HYBRID EVENT: You can participate in person at Boston, Massachusetts, USA or Virtually from your home or work.

7th Edition of Nursing World Conference

October 16-18, 2023 | Boston, Massachusetts, USA

October 16 -18, 2023 | Boston, Massachusetts, USA
NWC 2023

Khulood Ismail Hadi

Speaker at  Nursing World Conference 2023 - Khulood Ismail Hadi
Emirates Health Services, United Arab Emirates
Title : Effect of fast-food consumption on the development of cardiometabolic risk factors: A rapid review


Today’s sedentary lifestyle and fast-paced advancements are substantially increasing the prevalence and severity of various cardiometabolic risk factors. With the newly emerging evidence on the health benefits of full-fat products, the need for a review that summarizes the results of the most recent studies about outcome of excessive fast food consumption arises.
This systematic review aims at evaluating the latest evidence regarding the correlation between excessive fast-food intake and the risk of developing metabolic syndrome, diabetes, and cardiovascular diseases as compared to low fast-food intake.
Inclusion criteria:
All quantitative, original research studies published in English after 2014 and reporting at least one of the outcomes of interest were considered eligible. Articles that did not report the correlation between fast-food intake and metabolic syndrome, cardiovascular disease, or diabetes were excluded.
This review followed the Joanna Briggs Institute (JBI) methodology. The author conducted a search on Scopus, Medline, PubMed, and google scholar. Articles that passed the two screening phases were appraised for methodological quality and results related to the outcomes of Metabolic Syndrome, diabetes mellitus, and cardiovascular diseases were extracted. Data were synthesized using a meta-analysis based on a random effect model where possible.
The results of thirteen studies are reported in this review. All articles were found to have good methodological quality. Six articles reported the association with metabolic syndrome, 11 with diabetes, and 2 with cardiac diseases. Most of them have found significant correlations. Meta-analysis for the association of excessive fast-food intake with metabolic syndrome gives a significant combined OR of 1.16. Whereas meta-analysis for the association with diabetes resulted in a non-significant correlation, with OR=0.96.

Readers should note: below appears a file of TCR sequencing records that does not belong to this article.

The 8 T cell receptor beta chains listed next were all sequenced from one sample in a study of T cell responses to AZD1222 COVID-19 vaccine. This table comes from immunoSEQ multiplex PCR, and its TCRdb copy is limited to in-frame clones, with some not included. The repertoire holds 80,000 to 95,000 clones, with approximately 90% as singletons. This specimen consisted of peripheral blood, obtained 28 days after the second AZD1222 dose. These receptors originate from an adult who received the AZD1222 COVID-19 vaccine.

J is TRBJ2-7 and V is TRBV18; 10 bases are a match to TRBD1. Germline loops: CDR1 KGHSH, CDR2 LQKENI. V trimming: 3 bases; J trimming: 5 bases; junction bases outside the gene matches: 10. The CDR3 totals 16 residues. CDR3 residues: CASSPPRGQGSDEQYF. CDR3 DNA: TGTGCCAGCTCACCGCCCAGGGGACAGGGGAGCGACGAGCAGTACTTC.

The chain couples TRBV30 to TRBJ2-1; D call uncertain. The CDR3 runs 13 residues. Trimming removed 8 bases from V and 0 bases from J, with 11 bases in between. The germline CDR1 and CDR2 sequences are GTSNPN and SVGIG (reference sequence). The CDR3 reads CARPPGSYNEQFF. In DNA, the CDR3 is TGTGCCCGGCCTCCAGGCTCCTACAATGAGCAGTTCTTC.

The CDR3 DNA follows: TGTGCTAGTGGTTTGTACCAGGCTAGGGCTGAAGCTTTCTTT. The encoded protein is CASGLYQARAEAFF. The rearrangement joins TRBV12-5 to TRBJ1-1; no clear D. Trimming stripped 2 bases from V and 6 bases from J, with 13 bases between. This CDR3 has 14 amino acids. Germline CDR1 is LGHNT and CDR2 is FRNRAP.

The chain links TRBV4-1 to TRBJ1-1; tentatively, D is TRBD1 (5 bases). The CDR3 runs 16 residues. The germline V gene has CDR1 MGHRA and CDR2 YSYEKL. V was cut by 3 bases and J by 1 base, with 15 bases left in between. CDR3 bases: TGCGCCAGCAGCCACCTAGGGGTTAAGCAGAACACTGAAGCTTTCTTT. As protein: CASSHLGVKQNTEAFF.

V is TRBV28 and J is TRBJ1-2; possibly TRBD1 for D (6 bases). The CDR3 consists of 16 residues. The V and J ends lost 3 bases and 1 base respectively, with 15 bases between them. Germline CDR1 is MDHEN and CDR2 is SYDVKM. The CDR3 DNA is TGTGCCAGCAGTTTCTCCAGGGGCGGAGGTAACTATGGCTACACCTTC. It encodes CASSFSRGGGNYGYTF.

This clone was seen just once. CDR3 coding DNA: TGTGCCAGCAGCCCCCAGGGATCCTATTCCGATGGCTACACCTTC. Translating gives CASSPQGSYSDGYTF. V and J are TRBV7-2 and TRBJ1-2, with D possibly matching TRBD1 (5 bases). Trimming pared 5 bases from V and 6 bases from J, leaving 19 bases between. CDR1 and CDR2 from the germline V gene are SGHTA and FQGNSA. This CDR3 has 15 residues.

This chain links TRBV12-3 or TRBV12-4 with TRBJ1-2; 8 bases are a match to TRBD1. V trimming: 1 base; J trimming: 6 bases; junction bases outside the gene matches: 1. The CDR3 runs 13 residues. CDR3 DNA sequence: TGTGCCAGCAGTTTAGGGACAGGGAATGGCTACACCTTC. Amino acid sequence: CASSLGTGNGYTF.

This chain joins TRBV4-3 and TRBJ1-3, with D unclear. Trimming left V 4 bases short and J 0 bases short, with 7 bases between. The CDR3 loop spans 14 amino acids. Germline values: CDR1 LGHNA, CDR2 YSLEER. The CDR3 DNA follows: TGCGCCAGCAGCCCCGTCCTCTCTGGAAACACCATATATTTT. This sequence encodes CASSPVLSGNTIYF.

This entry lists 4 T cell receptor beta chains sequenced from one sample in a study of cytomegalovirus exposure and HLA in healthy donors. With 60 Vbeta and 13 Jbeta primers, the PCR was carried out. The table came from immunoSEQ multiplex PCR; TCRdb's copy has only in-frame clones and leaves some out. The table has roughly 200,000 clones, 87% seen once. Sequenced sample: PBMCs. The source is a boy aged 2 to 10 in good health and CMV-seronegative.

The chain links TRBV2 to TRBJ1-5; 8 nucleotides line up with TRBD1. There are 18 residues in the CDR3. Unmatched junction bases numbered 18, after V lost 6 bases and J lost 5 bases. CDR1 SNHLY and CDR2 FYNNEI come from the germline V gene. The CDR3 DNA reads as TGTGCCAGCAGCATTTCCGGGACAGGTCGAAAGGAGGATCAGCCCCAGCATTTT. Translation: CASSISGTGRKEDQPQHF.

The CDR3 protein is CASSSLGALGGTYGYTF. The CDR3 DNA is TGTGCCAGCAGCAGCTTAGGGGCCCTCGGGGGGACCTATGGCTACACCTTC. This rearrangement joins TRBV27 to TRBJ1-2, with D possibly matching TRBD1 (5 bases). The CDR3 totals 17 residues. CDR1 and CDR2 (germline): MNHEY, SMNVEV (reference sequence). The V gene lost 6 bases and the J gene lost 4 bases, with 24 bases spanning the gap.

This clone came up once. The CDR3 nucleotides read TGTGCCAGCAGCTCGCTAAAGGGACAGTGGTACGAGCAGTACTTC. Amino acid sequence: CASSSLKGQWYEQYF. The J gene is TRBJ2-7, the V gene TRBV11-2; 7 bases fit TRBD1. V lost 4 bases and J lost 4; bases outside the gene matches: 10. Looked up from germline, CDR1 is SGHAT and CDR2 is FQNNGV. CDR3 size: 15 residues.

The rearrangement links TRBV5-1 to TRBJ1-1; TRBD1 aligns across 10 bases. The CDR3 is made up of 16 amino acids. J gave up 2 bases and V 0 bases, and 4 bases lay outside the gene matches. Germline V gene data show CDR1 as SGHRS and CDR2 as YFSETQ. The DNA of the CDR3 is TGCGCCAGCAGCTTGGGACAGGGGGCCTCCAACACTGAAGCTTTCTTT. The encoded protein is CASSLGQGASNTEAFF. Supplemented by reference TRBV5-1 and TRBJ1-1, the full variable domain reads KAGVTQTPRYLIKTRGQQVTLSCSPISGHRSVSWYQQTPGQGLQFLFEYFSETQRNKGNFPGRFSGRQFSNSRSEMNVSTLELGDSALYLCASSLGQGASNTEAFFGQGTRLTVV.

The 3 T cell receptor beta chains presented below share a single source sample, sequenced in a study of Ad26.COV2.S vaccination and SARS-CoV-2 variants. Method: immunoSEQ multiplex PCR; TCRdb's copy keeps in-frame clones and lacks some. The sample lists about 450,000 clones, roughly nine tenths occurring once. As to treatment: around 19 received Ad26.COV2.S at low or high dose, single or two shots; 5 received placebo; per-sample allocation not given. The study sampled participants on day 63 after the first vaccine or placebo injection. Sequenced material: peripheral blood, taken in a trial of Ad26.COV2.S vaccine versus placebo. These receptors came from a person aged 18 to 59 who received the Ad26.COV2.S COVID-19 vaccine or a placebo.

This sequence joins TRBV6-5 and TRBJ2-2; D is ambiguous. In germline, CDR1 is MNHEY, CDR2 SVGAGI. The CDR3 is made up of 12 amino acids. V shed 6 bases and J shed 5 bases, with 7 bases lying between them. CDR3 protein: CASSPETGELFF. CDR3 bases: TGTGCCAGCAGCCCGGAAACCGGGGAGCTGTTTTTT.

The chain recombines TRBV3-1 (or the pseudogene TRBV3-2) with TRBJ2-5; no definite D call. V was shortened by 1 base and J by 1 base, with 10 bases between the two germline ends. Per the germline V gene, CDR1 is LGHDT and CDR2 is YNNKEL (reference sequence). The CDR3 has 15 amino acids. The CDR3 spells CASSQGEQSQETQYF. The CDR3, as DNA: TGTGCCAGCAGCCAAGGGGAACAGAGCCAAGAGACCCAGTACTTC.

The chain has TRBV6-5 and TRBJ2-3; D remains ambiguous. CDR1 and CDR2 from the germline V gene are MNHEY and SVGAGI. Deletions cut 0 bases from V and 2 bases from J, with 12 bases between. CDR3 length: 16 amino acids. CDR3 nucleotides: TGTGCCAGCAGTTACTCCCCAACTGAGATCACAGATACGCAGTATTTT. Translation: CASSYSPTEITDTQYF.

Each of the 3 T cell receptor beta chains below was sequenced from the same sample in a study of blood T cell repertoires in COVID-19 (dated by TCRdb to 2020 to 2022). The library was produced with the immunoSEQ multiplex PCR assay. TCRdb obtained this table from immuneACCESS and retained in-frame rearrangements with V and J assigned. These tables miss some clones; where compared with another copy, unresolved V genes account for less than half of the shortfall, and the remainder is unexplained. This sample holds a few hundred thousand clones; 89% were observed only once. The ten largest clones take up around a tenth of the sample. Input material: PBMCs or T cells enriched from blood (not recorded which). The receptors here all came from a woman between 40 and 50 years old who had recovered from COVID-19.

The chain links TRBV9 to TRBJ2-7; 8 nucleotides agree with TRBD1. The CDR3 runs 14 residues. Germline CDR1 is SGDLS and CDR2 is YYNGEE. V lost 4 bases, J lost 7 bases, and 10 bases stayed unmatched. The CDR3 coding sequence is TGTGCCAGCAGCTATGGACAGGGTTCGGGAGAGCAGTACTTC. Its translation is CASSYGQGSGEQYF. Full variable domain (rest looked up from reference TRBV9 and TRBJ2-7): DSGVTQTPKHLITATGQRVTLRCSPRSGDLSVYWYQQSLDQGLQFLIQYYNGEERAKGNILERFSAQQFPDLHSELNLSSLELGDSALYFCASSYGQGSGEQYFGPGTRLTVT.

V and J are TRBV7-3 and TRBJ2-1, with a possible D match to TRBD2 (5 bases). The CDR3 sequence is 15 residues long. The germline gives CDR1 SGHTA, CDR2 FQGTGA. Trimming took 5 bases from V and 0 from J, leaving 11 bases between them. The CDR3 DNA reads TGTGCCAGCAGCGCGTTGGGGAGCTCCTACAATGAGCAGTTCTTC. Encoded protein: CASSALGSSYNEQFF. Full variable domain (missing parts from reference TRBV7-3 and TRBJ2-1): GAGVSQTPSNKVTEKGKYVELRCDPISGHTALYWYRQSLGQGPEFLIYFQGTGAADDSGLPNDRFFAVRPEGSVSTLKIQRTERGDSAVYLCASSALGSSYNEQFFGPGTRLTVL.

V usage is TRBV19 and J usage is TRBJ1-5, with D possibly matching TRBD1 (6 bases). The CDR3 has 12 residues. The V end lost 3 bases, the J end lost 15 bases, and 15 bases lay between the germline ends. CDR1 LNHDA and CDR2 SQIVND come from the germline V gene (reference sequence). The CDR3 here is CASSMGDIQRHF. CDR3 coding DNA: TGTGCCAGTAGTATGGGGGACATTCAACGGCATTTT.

Most studies continue to reveal a moderate to strong correlation between fast-food consumption and at least some cardiovascular risk factors. The significance of the results is largely dependent on the comparator being low fast-food intake or a healthy diet and the specific outcome studied. Overall, the results of this review align with those of previous studies.
This review revealed a statistically significant association between excessive consumption of fast food and the development of the metabolic syndrome. Additional studies are needed to better establish the correlation between the long-term consumption of specific components of fast food and the development of one or more cardiovascular risk factors.

Audience Take Away Notes:

  • There is a statistically significant correlation between excessive fast-food intake and the development of the metabolic syndrome.
  • By combining the latest evidence on the correlation between fast-food consumption and metabolic syndrome, diabetes, and coronary artery disease, this rapid review underscored the side effects of a fast-food diet
  • This review can be expanded to future reviews and cohort studies are needed to provide clearer evidence on the independent contribution of the various elements in the diet to the development of metabolic syndrome, diabetes mellitus, and coronary artery disease


Khulood Ismail Hadi is RN in United Arab Emirates working for Emirates health services since 2006. Khulood worked in Medical Surgical for 6 years and then held position in Paediatric Department in 2016 as Unit manager. She completed her MSN study in Wollongong University in 2022 and registered to study PHD in philosophy in South Africa.